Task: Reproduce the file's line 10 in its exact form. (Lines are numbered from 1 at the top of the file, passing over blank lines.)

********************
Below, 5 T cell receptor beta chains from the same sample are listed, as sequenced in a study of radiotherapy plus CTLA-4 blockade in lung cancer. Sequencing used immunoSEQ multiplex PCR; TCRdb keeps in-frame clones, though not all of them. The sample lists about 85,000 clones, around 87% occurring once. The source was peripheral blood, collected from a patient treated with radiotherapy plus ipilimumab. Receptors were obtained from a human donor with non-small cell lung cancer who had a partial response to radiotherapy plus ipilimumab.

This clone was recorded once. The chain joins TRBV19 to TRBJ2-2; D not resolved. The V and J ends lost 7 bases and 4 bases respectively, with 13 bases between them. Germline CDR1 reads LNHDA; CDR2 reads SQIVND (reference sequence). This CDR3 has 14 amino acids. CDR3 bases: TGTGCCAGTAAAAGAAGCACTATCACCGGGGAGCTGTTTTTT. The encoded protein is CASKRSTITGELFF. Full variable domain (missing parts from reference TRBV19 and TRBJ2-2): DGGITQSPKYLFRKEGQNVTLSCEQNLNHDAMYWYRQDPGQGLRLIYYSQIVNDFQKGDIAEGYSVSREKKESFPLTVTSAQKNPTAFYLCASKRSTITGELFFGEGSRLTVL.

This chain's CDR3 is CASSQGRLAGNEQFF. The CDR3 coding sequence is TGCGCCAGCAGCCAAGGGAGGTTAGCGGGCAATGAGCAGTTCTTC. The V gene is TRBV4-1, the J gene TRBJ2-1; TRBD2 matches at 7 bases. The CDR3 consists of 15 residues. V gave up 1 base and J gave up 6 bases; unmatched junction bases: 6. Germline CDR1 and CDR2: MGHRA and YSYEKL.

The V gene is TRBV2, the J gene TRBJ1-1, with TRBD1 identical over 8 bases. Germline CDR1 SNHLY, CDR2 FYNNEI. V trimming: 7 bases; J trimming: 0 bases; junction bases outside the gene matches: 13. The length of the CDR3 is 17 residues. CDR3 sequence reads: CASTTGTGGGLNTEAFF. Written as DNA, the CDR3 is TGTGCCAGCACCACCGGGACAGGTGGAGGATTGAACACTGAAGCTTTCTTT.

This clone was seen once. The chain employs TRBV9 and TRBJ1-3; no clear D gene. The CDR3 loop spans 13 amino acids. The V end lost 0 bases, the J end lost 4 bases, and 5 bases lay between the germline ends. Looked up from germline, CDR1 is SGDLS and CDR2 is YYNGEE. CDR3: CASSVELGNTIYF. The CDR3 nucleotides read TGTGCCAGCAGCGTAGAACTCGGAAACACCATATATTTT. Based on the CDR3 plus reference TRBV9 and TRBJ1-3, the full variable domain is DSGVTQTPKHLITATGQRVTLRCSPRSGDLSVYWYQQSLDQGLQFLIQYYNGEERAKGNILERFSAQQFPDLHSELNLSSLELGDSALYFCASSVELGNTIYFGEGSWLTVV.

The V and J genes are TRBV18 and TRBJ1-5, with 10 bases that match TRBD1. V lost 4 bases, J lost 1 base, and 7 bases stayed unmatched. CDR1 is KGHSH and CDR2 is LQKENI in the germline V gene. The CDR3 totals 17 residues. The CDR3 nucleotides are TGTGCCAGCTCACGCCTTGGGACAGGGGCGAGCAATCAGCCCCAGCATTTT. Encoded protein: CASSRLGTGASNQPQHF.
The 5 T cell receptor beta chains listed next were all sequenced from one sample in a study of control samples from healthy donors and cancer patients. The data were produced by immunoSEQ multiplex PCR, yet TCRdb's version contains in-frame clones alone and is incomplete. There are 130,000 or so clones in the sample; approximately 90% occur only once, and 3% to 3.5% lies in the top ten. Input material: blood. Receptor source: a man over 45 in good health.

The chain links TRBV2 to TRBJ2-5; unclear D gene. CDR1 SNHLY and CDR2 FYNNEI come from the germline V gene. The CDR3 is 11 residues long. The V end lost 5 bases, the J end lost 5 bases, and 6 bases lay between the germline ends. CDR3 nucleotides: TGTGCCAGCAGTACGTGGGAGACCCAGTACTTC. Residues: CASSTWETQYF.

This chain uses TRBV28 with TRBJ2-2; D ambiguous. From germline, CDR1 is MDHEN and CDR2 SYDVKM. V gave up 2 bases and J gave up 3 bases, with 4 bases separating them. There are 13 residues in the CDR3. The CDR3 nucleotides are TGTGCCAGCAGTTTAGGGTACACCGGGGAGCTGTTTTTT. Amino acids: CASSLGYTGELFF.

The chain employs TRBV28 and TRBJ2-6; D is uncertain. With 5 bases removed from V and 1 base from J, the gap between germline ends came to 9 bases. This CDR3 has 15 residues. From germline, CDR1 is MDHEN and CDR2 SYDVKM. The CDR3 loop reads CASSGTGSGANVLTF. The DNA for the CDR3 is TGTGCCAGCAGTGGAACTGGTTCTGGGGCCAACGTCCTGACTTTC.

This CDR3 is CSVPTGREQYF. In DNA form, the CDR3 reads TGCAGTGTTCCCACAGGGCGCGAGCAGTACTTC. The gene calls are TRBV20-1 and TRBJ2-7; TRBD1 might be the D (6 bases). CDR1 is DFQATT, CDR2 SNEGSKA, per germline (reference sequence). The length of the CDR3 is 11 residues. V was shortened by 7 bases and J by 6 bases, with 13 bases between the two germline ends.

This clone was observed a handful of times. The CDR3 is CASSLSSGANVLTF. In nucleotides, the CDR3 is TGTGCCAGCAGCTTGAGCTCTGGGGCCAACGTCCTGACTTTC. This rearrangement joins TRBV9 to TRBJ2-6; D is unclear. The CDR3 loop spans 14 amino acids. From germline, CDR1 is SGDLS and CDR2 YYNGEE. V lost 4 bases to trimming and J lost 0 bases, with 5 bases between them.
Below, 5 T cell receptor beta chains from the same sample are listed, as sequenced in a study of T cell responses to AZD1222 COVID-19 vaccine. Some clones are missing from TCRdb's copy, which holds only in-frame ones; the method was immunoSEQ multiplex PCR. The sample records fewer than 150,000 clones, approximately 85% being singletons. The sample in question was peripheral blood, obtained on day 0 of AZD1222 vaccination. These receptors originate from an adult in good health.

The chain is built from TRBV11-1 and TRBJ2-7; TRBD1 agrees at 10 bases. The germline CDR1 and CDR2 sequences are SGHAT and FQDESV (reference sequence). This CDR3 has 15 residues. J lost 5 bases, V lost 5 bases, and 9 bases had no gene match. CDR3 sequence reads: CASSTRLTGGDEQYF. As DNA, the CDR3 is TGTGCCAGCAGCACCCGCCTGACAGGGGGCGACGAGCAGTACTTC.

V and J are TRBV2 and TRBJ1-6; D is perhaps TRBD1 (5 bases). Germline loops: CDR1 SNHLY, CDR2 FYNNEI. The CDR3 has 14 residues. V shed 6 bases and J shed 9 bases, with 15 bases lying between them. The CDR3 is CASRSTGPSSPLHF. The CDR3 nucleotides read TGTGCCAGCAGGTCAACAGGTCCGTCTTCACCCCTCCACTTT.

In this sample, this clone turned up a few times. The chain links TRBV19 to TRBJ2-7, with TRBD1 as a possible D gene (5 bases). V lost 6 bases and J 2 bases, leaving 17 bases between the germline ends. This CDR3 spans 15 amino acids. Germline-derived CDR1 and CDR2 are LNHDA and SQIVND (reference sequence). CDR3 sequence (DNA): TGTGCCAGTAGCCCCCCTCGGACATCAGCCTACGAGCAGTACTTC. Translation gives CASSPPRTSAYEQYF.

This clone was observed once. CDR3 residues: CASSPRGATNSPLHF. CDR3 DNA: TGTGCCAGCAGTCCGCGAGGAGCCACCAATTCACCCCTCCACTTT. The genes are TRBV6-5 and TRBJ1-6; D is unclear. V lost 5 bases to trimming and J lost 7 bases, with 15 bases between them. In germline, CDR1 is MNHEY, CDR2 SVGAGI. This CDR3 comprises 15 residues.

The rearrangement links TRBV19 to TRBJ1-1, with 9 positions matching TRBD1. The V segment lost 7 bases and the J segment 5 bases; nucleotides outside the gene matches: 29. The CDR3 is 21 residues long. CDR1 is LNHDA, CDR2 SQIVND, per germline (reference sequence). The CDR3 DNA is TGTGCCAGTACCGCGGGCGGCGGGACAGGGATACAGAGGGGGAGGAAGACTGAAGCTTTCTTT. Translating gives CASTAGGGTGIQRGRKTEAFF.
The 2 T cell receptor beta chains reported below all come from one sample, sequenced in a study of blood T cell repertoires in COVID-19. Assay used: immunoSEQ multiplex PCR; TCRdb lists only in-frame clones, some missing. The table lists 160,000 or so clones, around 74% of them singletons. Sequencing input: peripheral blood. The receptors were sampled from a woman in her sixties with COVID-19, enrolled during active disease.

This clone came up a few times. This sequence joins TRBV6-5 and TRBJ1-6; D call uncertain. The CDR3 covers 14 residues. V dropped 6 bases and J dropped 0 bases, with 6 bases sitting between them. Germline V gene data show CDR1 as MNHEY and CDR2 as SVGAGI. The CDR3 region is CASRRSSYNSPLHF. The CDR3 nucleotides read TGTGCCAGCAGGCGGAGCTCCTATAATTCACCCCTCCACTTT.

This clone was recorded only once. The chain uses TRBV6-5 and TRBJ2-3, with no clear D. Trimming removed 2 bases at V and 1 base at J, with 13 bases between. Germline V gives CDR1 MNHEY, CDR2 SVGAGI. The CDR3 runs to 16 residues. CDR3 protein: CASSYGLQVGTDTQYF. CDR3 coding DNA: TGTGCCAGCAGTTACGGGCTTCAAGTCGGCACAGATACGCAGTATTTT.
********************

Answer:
The chain employs TRBV28 and TRBJ2-6; D is uncertain. With 5 bases removed from V and 1 base from J, the gap between germline ends came to 9 bases. This CDR3 has 15 residues. From germline, CDR1 is MDHEN and CDR2 SYDVKM. The CDR3 loop reads CASSGTGSGANVLTF. The DNA for the CDR3 is TGTGCCAGCAGTGGAACTGGTTCTGGGGCCAACGTCCTGACTTTC.